Mrs Kendal (1849-1931)
"New Men and Old Acres"
Comedy by Tom Taylor and A. W. Dubourg.
Produced at the Haymarket Theatre, from 25th October, 1869.
Reviewed in The Illustrated Times (London) - 16th April, 1870.
The brightest event in an irregular theatrical week has been the revival of "New Men and Old Acres" at the HAYMARKET, and with it of course has returned Miss Madge Robertson, in many respects the most important young actress on the stage. Dating the theatrical year from Easter-time, and seeing that Easter is so near at hand again, I think I may safely say that this Haymarket comedy is the greatest treat I have had. On the whole, the year has not been overburdened with brilliant works; and this comedy, though not brilliant at all, is pleasant, refreshing, and far above the average of modern stage plays. The dialogue is polished and refined, and the story healthy and interesting. Besides, the play has the additional merit of being extremely well acted.
Miss Madge Robertson, as I have before hinted, has at once jumped to the front. All this clever young lady requires is practice. She has plenty of intelligence, and, if anything, too much enthusiasm. She is young, and has everything before her. Indeed, she has very few rivals in the important characters of high comedy, for which she will, of course, lay herself out.
Then we have Mr. Howe, that most useful and intelligent of actors, who bears his years as well as a Lafont or Charles Mathews, although, of course, he is considerably younger than either. Add to these Mr. and Mrs. Chippendale, unequalled in their respective business; Mr. Buckstone and Mrs. Fitzwilliam, admirably suited with characters; and Miss Caroline Hill, who plays contralto to the sopranos of the day as well as any young lady in London. This week the comedy has been supplemented by "No Song, No Supper," an old musical farce, which is rightly revived at such a theatre as the Haymarket. Mr. Kendal, among others, plays very cleverly in it.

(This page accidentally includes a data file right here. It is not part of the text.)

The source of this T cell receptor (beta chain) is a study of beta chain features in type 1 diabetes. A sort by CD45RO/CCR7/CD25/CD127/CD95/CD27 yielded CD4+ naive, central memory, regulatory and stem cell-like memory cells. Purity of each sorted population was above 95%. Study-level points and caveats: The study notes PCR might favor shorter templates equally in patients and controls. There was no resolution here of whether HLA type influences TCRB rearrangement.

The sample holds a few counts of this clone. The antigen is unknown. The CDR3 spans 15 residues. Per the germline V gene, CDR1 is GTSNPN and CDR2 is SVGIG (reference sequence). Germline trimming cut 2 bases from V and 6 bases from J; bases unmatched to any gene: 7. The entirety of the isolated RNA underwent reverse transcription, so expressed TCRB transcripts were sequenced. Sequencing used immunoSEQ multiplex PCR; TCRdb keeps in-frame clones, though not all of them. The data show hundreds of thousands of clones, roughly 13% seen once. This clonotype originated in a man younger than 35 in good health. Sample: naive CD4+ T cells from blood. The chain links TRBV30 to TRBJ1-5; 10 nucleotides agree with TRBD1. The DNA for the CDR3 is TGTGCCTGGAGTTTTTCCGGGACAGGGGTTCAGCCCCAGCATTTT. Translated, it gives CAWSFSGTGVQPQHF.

By Metcalfe Wood and Beatrice Heron-Maxwell
Produced at the St. James's Theatre, on 12th October, 1905.
Reviewed in The Daily Mail (London) - 13th October, 1905.
The distressing and inexplicable thing about the Kendals is that, with the exception of "The Elder Miss Blossom," they are unable, apparently, to find a play that shall appeal to the general public, and also contain a part worthy of the wonderful talents of Mrs. Kendal. Last night, for example, in place of that impossibly artificial piece "Dick Hope," they presented "The Housekeeper," the three-act farce by Metcalfe Wood and Beatrice Heron-Maxwell, which has already been witnessed by a loyal public in the suburbs and the provinces.
This trivial little play, which was noticed fully in our columns when, some months ago, the Kendals brought it to the Camden Theatre, deals with the old, old story of the brave but bashful man who can never talk to a lady without making a fool of himself. In this case his name is Colonel Trent, and he comes to stay with Lord Runswick, not knowing that Runswick's house is kept for him by Lady Audrey Whitby, his lordship'a sister. The colonel, mistaking Lady Audrey for a professional housekeeper, is quite at his ease with her, and thus a happy marriage is eventually brought to pass.
For the first fifteen minutes or so last night the piece proceeded amid a dead silence. Then it woke up a little, and, one way and another, there was a good deal of laughter. Mr. Kendal made the most of the bashful colonel, but it was heartrending to find Mrs. Kendal simpering and meandering through the sillinesses that falls to the lot of Lady Aubrey Whitby! It is something, of course, even to hear Mrs. Kendal simper, and even to watch her meander; she does both, as she does everything, with an exquisite grace, and charm, and skill. But are we never again to see her in a dramatic work of some artistic value?